Commentary

In an earlier article, I addressed ankle ligament injuries. I plan on continuing with a series of articles that will address certain common ankle tendon injuries as well as some common foot injuries. The foot and ankle combination is incredibly complex, leaving the foot and ankle susceptible to significant damage in the event of a trauma. For instance, each foot has 26 bones, 33 joints and 100 tendons, muscles and ligaments. The injuries that can occur to these bones, joints, tendons, muscles and ligaments include fractures, cartilage injuries, dislocations, sprains, contusions and infections.

For purposes of cross-examination, the expert witnesses who will most commonly be addressing foot and ankle injuries are either an orthopedic specialist with a subspeciality in the foot and ankle or a podiatrist. It is important the plaintiffs attorney be aware of the differences between an orthopedic specialist who has a subspeciality in the foot and ankle and a podiatrist. The typical training of an orthopedic foot and ankle surgeon consists of four years of college, four years of allopathic or osteopathic medical school, one year surgical internship, five to six years of orthopedic training and an optional one-year fellowship in foot and ankle surgery.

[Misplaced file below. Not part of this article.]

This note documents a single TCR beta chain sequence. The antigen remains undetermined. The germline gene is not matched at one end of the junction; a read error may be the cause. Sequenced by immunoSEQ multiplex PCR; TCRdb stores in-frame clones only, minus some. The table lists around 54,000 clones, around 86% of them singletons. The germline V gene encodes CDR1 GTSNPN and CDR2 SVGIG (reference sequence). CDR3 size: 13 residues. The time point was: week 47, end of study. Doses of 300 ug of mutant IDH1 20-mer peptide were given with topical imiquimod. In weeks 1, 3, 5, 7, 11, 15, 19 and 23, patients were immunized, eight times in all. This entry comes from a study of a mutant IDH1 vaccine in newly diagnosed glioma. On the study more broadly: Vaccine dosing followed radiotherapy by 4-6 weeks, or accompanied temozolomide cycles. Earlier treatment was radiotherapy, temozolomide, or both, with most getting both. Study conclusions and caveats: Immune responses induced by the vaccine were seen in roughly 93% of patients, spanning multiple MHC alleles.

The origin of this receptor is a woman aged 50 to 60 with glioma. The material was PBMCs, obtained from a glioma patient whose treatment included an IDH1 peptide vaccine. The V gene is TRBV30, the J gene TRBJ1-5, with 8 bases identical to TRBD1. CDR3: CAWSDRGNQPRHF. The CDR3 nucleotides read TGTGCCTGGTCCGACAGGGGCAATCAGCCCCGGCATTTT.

Training for a podiatric foot and ankle surgeon consists of four years of college, four years of podiatric medical school and three to four years of a surgical residency. A podiatrist may also receive fellowship training. In terms of qualifications, the plaintiffs attorney should be able to cross-examine a podiatrist on his or her qualifications and the differences in training between a podiatrist and an orthopedist who specializes in foot and ankle injuries.

In terms of hierarchy, while it is always preferable to have an orthopedic surgeon with a subspeciality in foot and ankle over a podiatrist, a podiatrist will probably have more experience with the foot and ankle than a general orthopedist.